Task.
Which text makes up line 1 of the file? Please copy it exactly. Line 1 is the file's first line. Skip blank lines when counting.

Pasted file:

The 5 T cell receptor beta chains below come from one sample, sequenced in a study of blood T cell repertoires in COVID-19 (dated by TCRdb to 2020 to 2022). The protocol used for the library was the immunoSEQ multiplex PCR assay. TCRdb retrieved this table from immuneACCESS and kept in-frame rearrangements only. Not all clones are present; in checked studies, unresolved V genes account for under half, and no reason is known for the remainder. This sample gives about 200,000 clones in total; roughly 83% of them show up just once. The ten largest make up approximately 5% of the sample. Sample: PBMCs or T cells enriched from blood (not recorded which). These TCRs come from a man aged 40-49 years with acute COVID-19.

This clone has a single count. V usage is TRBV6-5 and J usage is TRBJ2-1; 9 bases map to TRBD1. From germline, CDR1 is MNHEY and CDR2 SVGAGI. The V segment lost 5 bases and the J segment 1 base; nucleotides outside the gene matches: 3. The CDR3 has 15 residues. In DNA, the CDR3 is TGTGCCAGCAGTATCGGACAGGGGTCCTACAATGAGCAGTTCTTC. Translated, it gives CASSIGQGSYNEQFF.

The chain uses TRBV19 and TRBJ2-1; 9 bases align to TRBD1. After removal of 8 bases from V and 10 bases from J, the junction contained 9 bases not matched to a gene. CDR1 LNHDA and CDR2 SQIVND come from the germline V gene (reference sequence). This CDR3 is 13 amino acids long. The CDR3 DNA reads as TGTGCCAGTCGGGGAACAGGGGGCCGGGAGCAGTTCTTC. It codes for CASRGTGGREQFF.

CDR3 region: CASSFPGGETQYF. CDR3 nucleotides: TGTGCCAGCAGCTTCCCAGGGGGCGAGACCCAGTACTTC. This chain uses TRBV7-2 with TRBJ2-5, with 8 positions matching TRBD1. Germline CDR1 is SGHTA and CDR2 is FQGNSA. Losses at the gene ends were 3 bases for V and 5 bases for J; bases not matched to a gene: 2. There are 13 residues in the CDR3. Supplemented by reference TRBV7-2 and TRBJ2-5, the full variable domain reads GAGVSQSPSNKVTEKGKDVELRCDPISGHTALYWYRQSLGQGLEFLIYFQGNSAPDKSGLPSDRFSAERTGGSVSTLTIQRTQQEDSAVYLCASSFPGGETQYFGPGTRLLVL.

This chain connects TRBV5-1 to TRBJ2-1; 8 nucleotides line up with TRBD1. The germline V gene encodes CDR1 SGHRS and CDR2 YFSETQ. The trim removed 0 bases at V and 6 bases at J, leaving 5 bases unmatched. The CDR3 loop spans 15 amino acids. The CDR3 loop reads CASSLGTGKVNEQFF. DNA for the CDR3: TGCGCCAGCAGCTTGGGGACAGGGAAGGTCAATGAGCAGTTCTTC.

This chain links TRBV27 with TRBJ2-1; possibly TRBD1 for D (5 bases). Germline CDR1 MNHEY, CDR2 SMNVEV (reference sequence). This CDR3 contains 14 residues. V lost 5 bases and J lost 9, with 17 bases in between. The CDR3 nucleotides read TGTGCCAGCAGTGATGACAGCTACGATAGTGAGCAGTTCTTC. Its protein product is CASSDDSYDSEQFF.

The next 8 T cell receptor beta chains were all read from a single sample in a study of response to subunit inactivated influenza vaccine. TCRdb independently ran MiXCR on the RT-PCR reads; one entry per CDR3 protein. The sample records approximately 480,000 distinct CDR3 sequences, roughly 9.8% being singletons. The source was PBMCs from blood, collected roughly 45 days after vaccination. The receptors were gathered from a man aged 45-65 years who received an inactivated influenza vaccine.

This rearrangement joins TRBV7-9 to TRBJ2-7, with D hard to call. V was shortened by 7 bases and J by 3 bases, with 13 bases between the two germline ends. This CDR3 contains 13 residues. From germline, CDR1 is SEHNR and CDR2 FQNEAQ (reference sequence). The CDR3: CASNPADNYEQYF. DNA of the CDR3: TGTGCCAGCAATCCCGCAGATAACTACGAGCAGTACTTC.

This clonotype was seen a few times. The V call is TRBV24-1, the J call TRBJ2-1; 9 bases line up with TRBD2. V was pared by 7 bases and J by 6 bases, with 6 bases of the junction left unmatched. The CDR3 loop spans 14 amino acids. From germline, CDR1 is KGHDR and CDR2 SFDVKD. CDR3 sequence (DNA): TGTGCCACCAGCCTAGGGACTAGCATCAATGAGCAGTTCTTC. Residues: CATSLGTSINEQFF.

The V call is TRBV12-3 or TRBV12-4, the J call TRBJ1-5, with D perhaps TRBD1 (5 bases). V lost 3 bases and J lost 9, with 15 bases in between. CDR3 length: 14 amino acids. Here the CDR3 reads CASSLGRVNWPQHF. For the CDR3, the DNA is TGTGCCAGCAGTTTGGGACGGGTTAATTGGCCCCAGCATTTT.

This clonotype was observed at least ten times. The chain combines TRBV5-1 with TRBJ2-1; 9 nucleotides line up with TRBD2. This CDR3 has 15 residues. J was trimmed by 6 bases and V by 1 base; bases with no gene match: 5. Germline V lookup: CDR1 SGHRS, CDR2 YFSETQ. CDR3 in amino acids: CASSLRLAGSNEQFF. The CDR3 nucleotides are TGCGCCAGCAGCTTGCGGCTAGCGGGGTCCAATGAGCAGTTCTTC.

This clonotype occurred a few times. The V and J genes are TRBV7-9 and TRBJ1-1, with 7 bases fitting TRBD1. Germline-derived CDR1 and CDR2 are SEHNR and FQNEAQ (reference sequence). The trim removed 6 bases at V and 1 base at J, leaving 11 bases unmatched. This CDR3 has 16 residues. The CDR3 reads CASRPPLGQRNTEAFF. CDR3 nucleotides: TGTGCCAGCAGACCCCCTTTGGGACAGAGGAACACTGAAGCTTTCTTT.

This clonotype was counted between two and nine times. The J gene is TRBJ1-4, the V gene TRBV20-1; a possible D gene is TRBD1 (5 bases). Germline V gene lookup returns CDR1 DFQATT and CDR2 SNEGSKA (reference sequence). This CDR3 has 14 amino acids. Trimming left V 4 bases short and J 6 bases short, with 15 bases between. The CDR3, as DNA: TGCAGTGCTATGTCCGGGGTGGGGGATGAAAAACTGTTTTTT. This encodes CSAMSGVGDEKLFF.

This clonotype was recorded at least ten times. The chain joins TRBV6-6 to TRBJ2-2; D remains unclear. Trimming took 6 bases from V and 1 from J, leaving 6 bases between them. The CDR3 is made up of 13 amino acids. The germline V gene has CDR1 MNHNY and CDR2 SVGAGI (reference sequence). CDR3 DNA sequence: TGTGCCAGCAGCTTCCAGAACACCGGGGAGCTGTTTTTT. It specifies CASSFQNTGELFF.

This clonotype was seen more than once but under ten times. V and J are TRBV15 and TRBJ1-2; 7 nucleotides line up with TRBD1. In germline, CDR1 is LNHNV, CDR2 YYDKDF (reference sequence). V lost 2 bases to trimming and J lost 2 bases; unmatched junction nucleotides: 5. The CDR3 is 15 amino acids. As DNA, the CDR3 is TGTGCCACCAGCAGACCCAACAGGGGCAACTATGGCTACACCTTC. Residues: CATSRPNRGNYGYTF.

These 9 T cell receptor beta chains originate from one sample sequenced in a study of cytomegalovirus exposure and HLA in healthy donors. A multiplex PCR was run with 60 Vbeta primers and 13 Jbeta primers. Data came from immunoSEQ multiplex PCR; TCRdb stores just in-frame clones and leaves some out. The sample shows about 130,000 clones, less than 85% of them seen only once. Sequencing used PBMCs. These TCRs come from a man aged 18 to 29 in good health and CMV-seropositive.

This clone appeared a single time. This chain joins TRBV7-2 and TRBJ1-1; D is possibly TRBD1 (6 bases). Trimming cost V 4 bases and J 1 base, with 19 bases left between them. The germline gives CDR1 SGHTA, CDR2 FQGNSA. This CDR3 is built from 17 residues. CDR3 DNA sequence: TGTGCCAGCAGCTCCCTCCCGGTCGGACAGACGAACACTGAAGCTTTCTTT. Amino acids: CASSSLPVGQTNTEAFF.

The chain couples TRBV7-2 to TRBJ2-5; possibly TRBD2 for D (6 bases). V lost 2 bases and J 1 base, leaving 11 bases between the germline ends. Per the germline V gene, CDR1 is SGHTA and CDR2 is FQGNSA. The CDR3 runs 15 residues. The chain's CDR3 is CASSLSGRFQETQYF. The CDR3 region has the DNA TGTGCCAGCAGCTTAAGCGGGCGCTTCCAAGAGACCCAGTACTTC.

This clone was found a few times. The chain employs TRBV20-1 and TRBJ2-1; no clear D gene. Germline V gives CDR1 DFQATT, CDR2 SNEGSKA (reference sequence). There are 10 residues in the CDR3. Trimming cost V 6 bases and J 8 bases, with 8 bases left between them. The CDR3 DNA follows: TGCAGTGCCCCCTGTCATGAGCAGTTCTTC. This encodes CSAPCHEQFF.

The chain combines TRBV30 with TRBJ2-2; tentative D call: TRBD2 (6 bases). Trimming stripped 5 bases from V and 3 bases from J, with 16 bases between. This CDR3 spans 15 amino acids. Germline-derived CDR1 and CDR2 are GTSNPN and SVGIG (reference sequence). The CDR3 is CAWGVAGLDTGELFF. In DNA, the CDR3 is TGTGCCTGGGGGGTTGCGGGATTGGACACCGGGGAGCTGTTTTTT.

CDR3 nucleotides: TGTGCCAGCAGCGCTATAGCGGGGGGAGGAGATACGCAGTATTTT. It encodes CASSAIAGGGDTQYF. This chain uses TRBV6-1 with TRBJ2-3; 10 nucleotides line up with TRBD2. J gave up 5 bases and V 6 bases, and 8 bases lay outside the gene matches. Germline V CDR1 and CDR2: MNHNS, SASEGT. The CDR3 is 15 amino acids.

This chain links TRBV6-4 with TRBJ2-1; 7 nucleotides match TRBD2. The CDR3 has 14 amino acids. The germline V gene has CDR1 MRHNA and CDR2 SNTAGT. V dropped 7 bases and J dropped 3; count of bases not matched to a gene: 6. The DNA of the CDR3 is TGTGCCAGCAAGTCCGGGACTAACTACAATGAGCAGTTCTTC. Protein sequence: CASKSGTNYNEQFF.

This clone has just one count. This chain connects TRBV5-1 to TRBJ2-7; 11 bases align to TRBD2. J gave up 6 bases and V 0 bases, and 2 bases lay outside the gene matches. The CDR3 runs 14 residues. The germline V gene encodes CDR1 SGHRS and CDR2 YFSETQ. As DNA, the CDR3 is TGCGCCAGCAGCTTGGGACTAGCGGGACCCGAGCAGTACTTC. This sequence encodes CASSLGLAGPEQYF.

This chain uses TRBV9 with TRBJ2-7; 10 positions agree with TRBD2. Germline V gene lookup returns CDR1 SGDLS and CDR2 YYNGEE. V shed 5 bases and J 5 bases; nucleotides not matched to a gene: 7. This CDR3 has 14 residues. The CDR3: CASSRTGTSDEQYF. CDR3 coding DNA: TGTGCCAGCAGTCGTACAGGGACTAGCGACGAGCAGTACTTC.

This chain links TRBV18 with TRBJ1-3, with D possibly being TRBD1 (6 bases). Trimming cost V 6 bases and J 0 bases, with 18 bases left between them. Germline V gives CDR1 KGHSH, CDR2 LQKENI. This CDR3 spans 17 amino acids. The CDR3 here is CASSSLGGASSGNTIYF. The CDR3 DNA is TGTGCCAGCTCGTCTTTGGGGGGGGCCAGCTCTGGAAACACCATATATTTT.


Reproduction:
The 5 T cell receptor beta chains below come from one sample, sequenced in a study of blood T cell repertoires in COVID-19 (dated by TCRdb to 2020 to 2022). The protocol used for the library was the immunoSEQ multiplex PCR assay. TCRdb retrieved this table from immuneACCESS and kept in-frame rearrangements only. Not all clones are present; in checked studies, unresolved V genes account for under half, and no reason is known for the remainder. This sample gives about 200,000 clones in total; roughly 83% of them show up just once. The ten largest make up approximately 5% of the sample. Sample: PBMCs or T cells enriched from blood (not recorded which). These TCRs come from a man aged 40-49 years with acute COVID-19.